Additionally, comparing two players against the exact same competition is a decent gauge for comparison....but not the only point.

    Gut
  6. Gut

    Gut Starter

    Joined:
    Jan 7, 2003
    Messages:
    3,849
    Lol...

    Point is...he's a guy who's too small, too short, and comes from a run and shoot offense so he can't play in the NFL right? I mean, he was supposed to be a later rnd pick and basically be a 4-6th WR on a roster. And what did he do? He had 20 catches MORE than Gage did. 50 catches for 554 yards isn't bad for a rookie...especially one who isn't supposed to be able to start in this league.


    So because Harvin plays 2 positions with equal explosiveness, the injury prone thing is worse for him where they can limit his contact as opposed to the running back?

    Irrelevant. You don't take Adrian Peterson AFTER Landry and Brown if you have confidence in him! And the point remains...an injury prone player who plays a position of frequent big collisions is able to not only play in the NFL, but excel!!!

    Gut
  7. wplatham

    wplatham U of M Class of 2012

    Joined:
    Dec 30, 2005
    Messages:
    1,590
    You are right about the MR point. Did he pick Hutchinson when he was at Seattle? However, Fish still gets a lot of say in who we draft, so we might find that we stick with the same tendencies anyways.

    Yes, I consider Stewart an insanely good pick because he started in his second year and he has actually received a few All-Pro votes I believe. As for Piller, Olson, and the other guys I mentioned, I'm a little skeptical about looking at Pro Bowls. Honestly, no matter how good we are we've never received a lot of Pro Bowl selections. (Bulluck has only been once!) Pro Bowl or not, we have consistently found guys in the late rounds who we will play well in our system. Even during our down years we could still run the ball.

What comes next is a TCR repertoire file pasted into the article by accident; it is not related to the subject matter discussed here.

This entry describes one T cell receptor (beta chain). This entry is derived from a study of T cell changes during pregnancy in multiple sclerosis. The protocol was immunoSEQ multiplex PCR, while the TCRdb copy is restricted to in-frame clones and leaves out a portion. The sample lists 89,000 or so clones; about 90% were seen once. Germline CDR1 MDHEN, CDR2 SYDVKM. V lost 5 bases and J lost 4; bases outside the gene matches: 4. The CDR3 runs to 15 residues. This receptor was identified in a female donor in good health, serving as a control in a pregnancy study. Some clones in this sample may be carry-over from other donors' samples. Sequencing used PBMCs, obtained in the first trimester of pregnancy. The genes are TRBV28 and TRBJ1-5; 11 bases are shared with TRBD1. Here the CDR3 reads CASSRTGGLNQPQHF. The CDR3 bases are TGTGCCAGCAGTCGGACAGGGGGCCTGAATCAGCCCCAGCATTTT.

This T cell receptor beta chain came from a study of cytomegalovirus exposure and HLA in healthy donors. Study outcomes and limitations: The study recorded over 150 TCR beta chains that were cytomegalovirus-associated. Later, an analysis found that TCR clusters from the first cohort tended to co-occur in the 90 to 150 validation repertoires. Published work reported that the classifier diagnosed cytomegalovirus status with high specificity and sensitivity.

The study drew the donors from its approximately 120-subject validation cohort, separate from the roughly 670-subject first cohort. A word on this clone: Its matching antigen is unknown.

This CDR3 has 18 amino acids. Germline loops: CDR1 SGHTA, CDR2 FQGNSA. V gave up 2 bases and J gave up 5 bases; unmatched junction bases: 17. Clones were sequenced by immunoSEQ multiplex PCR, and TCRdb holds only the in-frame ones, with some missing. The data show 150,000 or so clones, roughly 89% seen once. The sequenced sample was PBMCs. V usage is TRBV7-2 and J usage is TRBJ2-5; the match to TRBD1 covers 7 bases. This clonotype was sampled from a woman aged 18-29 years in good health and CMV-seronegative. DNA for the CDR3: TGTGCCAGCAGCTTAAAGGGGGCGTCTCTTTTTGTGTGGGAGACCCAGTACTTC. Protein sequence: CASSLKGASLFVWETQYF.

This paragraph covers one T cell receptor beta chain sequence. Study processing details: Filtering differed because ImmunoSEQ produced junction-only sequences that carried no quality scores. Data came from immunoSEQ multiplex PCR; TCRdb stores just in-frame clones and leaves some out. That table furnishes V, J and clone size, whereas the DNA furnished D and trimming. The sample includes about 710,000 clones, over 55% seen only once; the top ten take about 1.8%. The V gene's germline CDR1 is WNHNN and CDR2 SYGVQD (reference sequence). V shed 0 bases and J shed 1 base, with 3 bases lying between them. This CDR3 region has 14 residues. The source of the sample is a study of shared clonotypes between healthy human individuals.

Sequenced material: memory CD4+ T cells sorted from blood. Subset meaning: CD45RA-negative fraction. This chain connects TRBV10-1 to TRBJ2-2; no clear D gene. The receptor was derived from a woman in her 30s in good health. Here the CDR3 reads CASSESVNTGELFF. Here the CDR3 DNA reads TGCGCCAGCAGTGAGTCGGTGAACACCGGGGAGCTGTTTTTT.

Yes, I disliked Hartwig as much as anybody else, but that doesn't take away from the fact that he has been an NFL starter for three different teams now.

    And of course if our guys think they've found a guy at number 30 who is going to be a very good offensive lineman for us, I'm all for taking him. I'm an O-line guy myself, so it's nice to see the big boys get their respect. I just don't think this is very likely considering the unit we have now and our past draft history.
    • High Five High Five x 1
  8. cld12pk2go

    cld12pk2go Camp Fodder

    Joined:
    Jul 26, 2006
    Messages:
    1,245
    The only good thing I have to save about Hartwig, is that he sported a bad-*** MoHawk in 2005. Well, that and that he was arguably our best offensive lineman that year.

    Our OL is VASTLY better now, and he is not missed at all...

    I am all for BPA at pick 30.

    Griff wasn't a sexy pic and most people went bananas over CJ; however, I believe the FO deserves a huge amount of credit for these awesome pics that will benefit us for many years.
  9. onetontitan

    onetontitan Fire, walk with me.

    Joined:
    Jan 9, 2008
    Messages:
    6,333
    They really need to make up for the VY pick. Oh, and the 2nd round bust heard around the world, Chris "I can't see" Henry.
  10. Gut

    Gut Starter

    Joined:
    Jan 7, 2003
    Messages:
    3,849
    Um....

    Our best OL-man? I sincerely hope that is sarcasm!!!

    Gut
Thread Status:
Not open for further replies.